The root of all evil may be money, but it took an adorable twig named Groot to spell it out in 3-D, and across the big screen. So, needless to say, after watching an early screening of the film, I was probably disappointed more than my fellow, 1973 Study Hall, Audio Visual Nerds.
For most people, Guardians of the Galaxy came out of nowhere, and made us laugh, while allowing us to feel connected to something more, sending it straight to the bank, and into $equels yet to come. Those of us from Marvel Nerdville, who did have a comic map, followed the inked journey, intrigued and curious at how the darkness in that Galaxy could translate to film. Happily, the results were high five nods to The Outsiders, The Waltons, Star Wars, Buck Rogers, and even a hint of The Addams Family. These unexpected souls captured our hearts, and let us love them.
The success of the first film goes without saying, because something was done right. We found a family in the odd mix of characters, and Groot, the selfless Yoda of tree growth, became an overnight sensation, marketed in everything from action figures to baby blankets. We couldn’t wait to see the team reunited for a new adventure, wondering how they had picked up the pieces, no Groot joke intended.
However, one time or another, we’ve all seen someone say the wrong thing, do something hysterical, or witness a pet or child do what no one thought possible. YouTube and television have made such moments forever memorable, with millions of views, and in some cases, lifelong fame. Tragically though, when you try and make such a moment, it is forced, obvious and often uncomfortable for the viewer when it falls flat…with that in mind, go see Volume 2 of the Galaxy.
If you look at the media today, you might ask yourself, why can’t a young girl just be herself? Why does she have to add make-up, bad behavior, implants and selfie overload on social media to be considered acceptable? Taking that same formula, turn to entertainment and ask why do we need overdone characters, that detract from what once made them memorable. Maybe it is because we have become a society that demands over the top in everything we experience, which is sad, because Mom’s Apple Pie still feeds the soul and the body, and if anyone took the time to notice…it is nothing more than simple ingredients that work great together.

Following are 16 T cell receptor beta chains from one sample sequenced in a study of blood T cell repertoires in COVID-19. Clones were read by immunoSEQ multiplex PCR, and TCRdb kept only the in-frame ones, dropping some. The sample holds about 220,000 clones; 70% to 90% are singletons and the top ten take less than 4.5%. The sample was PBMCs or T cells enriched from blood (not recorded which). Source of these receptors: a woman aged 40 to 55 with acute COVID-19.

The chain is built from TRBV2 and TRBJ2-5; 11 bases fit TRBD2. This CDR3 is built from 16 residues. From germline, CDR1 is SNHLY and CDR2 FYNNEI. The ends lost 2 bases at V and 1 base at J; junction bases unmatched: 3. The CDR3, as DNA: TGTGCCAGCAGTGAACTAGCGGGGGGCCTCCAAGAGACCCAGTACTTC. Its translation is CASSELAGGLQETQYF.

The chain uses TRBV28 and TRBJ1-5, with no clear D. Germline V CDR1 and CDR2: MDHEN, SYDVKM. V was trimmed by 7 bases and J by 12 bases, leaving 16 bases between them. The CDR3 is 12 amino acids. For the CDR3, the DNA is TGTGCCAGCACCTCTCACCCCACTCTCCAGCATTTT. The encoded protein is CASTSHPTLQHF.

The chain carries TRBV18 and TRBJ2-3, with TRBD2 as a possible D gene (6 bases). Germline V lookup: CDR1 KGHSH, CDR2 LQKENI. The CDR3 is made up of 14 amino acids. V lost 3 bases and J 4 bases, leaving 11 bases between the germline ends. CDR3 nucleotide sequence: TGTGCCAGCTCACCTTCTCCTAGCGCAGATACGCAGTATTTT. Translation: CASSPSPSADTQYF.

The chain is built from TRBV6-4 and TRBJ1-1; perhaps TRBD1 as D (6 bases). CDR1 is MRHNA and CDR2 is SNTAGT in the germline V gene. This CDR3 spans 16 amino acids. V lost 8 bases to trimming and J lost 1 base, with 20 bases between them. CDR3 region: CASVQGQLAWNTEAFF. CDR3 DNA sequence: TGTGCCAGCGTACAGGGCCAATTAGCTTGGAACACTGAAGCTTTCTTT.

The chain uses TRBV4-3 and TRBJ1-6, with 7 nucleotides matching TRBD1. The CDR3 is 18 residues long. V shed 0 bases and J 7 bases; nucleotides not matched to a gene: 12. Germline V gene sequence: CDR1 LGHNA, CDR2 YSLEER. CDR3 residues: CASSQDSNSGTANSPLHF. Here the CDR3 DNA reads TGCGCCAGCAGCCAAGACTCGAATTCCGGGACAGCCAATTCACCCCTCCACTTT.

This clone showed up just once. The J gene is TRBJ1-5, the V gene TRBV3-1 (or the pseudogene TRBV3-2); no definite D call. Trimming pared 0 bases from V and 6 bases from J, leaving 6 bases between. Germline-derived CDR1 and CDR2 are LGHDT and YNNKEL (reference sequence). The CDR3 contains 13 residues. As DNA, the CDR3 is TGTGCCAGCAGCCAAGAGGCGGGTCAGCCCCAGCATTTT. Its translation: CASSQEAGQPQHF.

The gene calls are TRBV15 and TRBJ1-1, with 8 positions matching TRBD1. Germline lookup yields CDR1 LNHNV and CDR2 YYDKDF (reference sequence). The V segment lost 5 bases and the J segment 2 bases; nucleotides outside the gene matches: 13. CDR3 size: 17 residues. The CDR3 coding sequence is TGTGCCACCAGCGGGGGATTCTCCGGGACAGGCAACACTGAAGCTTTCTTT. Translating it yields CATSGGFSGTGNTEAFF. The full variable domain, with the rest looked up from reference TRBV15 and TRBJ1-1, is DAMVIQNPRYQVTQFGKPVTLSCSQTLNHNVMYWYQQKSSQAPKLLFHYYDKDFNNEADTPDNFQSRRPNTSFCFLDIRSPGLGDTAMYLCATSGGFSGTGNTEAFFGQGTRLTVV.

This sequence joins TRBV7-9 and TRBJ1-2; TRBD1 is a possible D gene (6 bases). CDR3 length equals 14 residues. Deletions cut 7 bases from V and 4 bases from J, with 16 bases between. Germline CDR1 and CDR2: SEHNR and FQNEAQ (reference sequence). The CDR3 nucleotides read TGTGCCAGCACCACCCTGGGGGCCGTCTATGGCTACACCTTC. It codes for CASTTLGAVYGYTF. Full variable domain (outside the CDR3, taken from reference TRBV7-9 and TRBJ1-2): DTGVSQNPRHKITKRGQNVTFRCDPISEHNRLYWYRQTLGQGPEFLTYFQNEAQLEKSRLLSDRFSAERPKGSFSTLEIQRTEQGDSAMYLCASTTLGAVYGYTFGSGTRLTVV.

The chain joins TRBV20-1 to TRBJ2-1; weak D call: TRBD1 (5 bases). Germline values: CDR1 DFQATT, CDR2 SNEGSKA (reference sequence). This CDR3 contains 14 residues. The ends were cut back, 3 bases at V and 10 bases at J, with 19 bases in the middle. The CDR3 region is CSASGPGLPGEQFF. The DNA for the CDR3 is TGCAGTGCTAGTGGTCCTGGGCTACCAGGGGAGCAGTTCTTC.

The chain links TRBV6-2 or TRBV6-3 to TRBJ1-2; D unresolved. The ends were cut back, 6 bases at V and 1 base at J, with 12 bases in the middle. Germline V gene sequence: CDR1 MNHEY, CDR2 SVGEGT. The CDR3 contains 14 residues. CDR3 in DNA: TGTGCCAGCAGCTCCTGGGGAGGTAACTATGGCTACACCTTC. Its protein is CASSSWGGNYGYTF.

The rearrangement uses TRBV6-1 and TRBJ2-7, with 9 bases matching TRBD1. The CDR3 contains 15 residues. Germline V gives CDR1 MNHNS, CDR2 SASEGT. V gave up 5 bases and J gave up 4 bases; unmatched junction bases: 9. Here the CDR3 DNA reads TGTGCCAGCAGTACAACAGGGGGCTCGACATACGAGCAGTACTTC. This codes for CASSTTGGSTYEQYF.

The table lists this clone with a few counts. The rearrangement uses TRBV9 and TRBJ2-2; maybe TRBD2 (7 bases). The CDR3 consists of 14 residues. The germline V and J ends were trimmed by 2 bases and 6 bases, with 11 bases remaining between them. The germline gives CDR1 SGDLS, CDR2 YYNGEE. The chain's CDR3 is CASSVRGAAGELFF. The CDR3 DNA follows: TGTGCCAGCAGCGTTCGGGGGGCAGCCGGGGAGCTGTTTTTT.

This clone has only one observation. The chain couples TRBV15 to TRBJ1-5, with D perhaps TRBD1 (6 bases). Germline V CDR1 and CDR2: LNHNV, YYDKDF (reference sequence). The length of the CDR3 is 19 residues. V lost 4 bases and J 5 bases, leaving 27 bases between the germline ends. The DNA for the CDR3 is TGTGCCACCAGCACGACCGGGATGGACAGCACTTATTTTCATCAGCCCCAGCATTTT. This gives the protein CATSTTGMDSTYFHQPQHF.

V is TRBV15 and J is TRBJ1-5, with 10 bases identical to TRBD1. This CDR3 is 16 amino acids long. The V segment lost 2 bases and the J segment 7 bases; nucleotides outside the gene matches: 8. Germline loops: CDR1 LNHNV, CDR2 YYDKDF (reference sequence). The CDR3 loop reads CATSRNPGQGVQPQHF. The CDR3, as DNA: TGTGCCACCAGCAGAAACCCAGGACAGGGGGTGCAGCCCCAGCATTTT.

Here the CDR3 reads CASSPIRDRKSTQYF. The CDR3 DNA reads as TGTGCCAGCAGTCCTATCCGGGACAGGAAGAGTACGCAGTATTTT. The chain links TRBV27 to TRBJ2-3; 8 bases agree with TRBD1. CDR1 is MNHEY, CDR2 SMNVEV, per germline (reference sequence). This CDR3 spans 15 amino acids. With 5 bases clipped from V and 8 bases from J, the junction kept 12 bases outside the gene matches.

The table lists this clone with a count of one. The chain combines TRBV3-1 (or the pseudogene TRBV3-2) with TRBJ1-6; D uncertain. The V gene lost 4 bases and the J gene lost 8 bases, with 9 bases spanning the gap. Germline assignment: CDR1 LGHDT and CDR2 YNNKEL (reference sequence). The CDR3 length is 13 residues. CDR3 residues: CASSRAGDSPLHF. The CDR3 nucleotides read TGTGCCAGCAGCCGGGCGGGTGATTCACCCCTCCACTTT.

Don’t get me wrong, there are a few moments, which I won’t spoil, that do reaffirm humanity in three of the characters, and you will shed a tear, or feel your heart beating, all because of these last minute developments, which in fact, do save the film. Notice that I said last minute, because yes, it all happens towards the end. The rest of the movie gives fraternity one-liners to the characters, playing only to the audience for cheap laughs, that have nothing to do with the story line, along with a couple WTF visuals, and beating a dead music lyric to death.
Imagine the sweet boy next door, becoming an ego-driven salesman, too full of himself to notice no one is laughing at his bathroom humor, and you get the idea of almost the entire film. Even Groot is overdone, and a visual $ell out, which was the saddest of all. Long gone is any Yoda styled companionship, he is now there only for $how. If you have seen any of the trailers, then you have basically seen him in the movie, and frankly, stop there…because as loving and selfless as he was in Vol. 1, those trailers make you want to hug him even more, not so much after the film.
Stephen King likes to sneak into his movies for a cameo, and until it is pointed out, some people don’t realize who it was. His character actually becomes a part of the film you remember, like in The Stand, when he calls out to the community, after sighting their weary survivors returning. Stan Lee however, does not get such a forever moment in Volume 2. Instead, he is almost an afterthought, in a laughable attempt of where to put the big guy. If anyone in the audience isn’t a knowledgeable fan, they will wonder who and why, there was a man with a fishbowl on his head, pretending to be Mr. Rogers…even if he does get an additional moment in the credits.
Basically, this film does what society, and all forms of entertainment consistently try to accomplish…if less worked, you must now push more and more, to get attention, and be the new flavor of the week. Guardians 2 leaves you with a story, that had potential, and a new cast of characters, although basically unexplained, but just thrown into the mix, ready for Volume 3, and a new $tory.
Sorry Marvel, but this Nerd likes apple pie, basic characters I can imagine and watch develop, as well as being wrapped up in a story, that leaves me wanting more. So, keeping that in mind, I have turned down the volume on the characters I dearly loved, but will still watch Volume 1…for about the 20th time, remembering what once worked.
I am Sad.